Dividends per share expressed as a percentage of the current market price. For example, if a company pays a dividend of R10 000 and it has 10 000 ordinary shares in issue (sold to the public) then the dividend per share will be 100 cents. If the current market price is 2 000 cents per share, then the dividend yield will be 5%. This shows that if you bought the share at its current price, and it continued to pay the same dividend you would be receiving a 5% return per annum. Obviously, the higher the share’s price the lower the dividend yield and vice versa. You need to bear in mind that while share prices change every trading day, dividends change only twice a year when interim and final dividends are declared. You can see a chart of the dividend yield for any share in ShareFriend by clicking the right mouse button when you are in the chart and then clicking on “yields” and selecting “dividend yield”. Consider the following chart of Standard Bank’s price (top) and dividend yield (bottom) since 2010:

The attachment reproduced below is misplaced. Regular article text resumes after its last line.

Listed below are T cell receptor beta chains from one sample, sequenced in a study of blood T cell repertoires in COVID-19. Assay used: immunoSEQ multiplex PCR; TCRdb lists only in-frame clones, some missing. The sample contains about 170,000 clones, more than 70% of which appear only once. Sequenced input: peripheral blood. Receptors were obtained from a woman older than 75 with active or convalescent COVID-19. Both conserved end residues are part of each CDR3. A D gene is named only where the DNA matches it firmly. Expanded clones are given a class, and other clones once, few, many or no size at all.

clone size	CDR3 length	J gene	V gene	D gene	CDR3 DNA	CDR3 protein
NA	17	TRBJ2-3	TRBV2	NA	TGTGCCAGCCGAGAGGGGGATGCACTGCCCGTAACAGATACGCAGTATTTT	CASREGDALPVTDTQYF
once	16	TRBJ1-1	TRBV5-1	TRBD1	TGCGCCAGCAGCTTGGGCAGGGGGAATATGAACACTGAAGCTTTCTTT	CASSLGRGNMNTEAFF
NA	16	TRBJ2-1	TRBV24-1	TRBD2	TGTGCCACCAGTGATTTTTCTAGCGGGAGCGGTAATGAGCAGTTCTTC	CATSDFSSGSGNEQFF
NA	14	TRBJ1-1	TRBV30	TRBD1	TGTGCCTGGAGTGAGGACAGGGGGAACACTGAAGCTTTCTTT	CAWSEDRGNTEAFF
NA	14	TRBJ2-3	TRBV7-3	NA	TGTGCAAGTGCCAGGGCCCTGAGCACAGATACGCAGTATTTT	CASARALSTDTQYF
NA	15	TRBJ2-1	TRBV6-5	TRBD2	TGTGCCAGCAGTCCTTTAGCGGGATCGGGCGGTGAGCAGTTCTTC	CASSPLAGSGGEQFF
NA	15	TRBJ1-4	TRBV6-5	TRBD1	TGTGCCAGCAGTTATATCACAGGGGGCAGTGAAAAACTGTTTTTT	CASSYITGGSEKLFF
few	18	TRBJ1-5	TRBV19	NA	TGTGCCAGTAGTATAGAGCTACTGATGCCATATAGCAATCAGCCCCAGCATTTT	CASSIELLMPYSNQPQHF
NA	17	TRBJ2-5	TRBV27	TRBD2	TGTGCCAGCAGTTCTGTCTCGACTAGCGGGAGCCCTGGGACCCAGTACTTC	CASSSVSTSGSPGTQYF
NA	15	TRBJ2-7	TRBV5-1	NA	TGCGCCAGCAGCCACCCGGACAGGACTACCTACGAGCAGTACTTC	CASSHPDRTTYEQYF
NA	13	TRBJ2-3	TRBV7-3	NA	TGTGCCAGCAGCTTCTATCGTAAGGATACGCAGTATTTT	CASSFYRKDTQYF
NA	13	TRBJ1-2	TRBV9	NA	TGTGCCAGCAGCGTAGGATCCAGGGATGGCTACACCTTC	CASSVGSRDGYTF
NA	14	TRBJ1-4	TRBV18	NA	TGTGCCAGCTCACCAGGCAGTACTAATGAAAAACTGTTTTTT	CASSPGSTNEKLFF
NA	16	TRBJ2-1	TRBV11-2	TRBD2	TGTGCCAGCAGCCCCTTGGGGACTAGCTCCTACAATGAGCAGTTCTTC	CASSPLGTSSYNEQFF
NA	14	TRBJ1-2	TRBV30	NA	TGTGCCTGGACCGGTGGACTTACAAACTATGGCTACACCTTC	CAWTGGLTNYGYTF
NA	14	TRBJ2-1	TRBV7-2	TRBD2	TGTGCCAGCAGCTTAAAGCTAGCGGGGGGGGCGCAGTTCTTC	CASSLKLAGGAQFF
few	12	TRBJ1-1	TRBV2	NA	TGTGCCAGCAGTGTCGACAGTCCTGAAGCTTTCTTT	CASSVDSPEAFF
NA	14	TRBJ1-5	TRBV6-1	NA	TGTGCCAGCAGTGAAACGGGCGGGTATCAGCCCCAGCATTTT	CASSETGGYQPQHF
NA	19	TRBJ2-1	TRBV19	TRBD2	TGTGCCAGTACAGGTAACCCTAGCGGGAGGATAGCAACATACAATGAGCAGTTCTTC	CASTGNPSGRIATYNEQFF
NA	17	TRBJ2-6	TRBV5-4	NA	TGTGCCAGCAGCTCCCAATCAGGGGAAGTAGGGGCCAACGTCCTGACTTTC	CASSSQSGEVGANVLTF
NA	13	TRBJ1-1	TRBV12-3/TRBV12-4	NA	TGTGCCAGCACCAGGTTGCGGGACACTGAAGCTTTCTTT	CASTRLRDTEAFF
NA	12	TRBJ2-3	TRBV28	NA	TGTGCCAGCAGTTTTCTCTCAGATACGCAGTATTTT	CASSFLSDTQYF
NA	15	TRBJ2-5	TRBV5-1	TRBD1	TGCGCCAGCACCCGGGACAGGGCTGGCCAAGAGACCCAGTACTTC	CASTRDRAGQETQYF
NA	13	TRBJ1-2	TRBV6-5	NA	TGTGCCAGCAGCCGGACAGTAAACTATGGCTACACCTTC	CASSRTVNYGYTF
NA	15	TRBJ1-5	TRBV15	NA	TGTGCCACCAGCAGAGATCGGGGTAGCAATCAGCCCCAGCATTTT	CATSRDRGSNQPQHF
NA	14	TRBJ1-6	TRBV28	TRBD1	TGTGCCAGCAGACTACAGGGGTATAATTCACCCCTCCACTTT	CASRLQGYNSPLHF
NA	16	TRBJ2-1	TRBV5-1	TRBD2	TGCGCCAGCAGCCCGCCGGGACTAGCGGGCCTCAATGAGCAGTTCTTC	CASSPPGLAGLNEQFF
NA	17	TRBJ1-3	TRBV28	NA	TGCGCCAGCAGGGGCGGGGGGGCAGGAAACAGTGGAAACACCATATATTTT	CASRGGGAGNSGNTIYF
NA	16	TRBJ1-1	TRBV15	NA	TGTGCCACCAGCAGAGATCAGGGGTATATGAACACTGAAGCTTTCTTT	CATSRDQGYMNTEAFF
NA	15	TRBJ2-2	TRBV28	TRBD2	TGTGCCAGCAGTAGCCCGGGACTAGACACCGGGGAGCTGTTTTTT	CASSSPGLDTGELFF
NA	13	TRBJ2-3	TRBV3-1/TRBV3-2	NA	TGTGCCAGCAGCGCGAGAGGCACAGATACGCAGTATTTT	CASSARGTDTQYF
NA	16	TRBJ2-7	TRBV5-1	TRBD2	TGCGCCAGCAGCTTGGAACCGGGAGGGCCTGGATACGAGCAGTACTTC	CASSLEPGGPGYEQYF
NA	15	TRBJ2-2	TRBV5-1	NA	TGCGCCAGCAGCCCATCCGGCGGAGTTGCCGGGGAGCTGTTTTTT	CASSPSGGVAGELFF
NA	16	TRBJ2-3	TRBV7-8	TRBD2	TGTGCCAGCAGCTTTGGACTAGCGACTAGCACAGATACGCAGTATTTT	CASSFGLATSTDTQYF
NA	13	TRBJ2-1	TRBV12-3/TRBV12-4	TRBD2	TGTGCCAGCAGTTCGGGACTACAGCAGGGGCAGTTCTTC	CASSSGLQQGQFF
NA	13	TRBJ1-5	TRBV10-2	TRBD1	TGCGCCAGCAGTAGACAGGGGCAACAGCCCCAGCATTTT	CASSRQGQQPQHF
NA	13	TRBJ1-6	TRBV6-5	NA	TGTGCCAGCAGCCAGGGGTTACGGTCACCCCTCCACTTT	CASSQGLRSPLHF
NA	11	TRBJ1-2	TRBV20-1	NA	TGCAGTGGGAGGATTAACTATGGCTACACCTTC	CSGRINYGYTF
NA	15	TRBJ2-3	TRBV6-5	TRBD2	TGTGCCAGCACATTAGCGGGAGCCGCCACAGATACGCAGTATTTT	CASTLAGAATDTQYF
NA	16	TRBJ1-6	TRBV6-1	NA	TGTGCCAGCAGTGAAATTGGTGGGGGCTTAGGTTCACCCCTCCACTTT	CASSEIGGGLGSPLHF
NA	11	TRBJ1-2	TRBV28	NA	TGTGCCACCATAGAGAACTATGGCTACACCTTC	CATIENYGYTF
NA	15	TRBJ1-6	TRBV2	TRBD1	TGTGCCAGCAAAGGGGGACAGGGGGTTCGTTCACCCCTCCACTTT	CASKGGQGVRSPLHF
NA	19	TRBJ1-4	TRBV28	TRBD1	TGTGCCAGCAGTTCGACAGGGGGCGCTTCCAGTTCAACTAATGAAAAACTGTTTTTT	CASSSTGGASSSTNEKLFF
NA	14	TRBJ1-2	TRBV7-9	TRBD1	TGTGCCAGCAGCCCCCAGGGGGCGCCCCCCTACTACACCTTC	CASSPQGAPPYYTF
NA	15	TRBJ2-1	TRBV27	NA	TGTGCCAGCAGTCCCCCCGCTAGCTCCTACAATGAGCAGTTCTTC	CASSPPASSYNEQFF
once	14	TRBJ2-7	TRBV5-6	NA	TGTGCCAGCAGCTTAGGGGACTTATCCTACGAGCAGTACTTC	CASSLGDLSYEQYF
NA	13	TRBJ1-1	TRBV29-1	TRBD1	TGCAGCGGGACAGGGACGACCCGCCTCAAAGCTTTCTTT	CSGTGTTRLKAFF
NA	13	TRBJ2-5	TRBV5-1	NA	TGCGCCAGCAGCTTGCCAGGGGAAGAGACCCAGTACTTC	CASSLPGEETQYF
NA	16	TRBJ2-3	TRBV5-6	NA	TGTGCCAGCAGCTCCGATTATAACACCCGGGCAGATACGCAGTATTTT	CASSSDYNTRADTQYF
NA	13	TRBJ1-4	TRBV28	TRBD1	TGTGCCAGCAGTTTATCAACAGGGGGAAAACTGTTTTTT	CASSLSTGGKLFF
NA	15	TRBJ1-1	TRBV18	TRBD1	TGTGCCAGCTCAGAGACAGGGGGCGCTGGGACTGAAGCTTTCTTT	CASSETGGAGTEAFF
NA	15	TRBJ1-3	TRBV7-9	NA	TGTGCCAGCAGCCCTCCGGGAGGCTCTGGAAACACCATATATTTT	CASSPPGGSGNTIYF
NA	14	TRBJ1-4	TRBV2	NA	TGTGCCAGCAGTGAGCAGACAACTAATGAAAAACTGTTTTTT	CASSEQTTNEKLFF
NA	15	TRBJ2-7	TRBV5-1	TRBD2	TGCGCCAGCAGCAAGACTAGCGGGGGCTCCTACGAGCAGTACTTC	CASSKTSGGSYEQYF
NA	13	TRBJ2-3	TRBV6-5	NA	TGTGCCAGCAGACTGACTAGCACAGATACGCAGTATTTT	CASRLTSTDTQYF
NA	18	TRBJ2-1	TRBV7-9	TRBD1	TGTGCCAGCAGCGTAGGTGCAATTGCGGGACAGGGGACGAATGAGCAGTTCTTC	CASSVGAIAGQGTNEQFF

dividend yield

Standard Bank Share Price vs Dividend Yield

A good strategy is to look for high-quality, blue-chip shares, like Standard Bank, which are on a dividend yield of around 5% or more. The high probability is that they may be under-priced. From the chart above you can see that this has happened to Standard Bank only once during the 8 years displayed – and it certainly would have been a good moment to buy it.

If viewing this term in a pop-up block within a lecture module or article, use the scroll bar at the bottom to see the whole chart or click to enlarge the image.

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